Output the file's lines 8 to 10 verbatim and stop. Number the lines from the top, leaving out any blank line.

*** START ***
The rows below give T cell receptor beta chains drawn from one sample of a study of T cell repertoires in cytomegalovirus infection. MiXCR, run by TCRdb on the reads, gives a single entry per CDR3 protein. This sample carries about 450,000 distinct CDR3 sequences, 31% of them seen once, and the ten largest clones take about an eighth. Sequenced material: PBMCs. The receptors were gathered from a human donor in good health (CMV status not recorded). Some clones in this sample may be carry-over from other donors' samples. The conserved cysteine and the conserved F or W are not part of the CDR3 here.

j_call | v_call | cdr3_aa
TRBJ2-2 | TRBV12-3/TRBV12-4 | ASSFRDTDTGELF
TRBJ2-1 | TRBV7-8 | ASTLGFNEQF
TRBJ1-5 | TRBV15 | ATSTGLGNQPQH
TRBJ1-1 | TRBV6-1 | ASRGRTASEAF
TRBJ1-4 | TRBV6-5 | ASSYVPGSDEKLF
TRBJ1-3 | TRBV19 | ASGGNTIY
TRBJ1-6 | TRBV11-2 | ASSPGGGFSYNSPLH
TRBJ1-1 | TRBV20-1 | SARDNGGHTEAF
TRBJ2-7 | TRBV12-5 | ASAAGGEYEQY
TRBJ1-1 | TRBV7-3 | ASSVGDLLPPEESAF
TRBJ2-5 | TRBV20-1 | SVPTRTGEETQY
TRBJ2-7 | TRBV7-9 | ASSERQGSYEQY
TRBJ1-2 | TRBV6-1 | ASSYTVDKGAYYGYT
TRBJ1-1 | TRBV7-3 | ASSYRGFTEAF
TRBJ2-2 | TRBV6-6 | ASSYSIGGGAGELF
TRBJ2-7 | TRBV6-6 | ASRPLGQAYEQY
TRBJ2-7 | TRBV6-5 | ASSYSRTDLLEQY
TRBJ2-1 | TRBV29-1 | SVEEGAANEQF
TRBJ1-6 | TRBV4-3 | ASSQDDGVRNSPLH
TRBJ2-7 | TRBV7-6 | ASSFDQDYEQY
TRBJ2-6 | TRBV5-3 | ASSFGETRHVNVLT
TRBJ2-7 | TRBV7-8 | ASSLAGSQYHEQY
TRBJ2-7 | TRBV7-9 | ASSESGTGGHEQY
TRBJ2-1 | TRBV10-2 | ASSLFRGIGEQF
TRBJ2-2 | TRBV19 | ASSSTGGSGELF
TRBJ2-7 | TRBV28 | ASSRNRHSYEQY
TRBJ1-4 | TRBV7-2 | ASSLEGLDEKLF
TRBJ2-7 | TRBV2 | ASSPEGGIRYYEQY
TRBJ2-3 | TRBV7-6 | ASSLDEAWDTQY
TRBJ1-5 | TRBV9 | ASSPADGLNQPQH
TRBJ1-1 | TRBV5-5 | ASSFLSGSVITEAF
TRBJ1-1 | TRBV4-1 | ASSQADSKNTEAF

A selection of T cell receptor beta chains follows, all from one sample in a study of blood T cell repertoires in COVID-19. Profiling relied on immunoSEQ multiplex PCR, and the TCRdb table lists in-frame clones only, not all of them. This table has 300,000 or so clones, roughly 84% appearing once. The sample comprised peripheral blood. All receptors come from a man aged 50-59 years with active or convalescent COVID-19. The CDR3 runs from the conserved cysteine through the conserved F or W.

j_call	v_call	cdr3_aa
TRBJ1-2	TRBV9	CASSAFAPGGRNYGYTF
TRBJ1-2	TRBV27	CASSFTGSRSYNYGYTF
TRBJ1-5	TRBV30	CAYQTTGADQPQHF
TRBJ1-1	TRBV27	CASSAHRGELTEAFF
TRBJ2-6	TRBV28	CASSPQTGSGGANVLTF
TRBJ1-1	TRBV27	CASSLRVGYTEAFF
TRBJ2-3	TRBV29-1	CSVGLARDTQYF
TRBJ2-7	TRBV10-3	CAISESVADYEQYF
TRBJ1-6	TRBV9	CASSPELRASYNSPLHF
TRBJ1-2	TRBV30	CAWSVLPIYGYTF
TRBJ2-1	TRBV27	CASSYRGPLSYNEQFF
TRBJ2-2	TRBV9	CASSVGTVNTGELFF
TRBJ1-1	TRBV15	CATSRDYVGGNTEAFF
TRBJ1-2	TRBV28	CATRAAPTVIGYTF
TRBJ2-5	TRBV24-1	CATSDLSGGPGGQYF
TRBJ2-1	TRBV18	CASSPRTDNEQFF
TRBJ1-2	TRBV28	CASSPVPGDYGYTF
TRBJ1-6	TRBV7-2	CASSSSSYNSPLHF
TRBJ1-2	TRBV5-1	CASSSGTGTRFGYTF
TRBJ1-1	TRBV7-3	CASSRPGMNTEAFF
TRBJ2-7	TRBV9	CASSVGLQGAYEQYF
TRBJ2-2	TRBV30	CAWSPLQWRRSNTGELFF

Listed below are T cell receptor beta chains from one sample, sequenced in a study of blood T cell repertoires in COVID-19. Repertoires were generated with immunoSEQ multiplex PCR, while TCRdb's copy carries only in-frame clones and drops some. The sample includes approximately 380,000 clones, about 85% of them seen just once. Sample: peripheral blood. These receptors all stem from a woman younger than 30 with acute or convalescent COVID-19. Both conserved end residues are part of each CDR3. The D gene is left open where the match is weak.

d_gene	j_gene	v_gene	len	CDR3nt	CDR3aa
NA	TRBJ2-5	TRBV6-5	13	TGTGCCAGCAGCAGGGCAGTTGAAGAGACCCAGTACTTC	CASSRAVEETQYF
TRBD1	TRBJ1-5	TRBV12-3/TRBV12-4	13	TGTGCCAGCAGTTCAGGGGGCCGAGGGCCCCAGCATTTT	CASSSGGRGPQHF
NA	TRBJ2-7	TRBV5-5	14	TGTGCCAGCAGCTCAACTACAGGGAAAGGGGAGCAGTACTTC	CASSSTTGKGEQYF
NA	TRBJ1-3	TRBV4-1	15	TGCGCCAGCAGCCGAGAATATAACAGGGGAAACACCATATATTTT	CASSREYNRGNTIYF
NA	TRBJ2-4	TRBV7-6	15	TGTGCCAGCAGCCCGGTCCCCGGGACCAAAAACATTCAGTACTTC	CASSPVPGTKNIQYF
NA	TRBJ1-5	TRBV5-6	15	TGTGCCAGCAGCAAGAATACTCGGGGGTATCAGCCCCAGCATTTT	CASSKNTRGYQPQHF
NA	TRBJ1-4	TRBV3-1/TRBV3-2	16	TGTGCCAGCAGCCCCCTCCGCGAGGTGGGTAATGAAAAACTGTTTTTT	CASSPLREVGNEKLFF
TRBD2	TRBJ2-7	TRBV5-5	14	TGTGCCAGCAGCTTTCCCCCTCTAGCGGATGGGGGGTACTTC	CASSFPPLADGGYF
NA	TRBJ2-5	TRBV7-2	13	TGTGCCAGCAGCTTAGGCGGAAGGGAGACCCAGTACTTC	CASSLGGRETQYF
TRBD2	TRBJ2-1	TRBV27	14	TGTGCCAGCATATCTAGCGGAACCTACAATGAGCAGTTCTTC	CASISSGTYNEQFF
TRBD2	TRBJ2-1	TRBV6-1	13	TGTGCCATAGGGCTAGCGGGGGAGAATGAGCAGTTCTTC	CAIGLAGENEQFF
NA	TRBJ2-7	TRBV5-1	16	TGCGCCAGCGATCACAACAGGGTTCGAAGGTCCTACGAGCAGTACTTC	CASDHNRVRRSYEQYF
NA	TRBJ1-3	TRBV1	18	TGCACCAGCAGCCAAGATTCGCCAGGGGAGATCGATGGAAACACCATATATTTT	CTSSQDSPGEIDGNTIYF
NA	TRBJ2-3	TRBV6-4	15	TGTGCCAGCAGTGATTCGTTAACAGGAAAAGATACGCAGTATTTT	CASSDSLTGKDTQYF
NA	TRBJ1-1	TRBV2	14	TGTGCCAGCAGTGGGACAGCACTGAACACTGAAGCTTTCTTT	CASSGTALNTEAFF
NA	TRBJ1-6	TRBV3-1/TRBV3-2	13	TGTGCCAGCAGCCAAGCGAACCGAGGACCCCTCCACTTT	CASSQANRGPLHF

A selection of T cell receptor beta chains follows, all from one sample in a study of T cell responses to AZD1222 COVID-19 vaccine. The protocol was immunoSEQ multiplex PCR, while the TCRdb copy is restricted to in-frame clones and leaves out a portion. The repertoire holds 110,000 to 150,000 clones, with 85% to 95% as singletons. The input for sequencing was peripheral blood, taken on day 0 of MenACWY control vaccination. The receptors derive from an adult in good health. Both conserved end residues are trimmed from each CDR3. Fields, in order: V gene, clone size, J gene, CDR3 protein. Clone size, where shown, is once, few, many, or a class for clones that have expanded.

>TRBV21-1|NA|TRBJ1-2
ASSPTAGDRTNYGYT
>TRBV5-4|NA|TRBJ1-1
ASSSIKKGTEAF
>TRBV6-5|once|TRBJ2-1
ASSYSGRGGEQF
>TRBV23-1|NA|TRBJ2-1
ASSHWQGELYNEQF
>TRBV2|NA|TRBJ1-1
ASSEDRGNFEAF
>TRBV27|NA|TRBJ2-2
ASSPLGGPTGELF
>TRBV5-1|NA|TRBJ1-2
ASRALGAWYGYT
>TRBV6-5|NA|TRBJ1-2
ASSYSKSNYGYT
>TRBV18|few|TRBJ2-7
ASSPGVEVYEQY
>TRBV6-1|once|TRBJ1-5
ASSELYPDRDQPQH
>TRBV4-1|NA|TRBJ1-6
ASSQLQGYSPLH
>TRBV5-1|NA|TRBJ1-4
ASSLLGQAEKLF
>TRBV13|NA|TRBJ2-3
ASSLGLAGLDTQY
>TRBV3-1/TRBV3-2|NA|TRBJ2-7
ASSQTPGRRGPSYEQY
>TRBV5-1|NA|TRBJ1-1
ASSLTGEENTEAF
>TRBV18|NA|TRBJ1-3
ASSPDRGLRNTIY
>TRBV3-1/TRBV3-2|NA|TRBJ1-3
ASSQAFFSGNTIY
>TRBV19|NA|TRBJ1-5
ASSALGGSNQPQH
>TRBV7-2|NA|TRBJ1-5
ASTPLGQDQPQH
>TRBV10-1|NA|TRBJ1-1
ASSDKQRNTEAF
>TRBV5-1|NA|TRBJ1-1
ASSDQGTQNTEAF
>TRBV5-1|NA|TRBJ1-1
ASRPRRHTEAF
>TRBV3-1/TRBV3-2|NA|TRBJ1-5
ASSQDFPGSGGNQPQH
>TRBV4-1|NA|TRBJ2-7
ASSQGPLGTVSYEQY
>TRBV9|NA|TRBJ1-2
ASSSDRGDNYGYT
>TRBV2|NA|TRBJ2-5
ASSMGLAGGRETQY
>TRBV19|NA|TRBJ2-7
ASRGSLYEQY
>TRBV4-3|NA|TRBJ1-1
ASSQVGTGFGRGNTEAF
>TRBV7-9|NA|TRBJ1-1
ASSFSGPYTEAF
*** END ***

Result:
TRBJ1-3 | TRBV19 | ASGGNTIY
TRBJ1-6 | TRBV11-2 | ASSPGGGFSYNSPLH
TRBJ1-1 | TRBV20-1 | SARDNGGHTEAF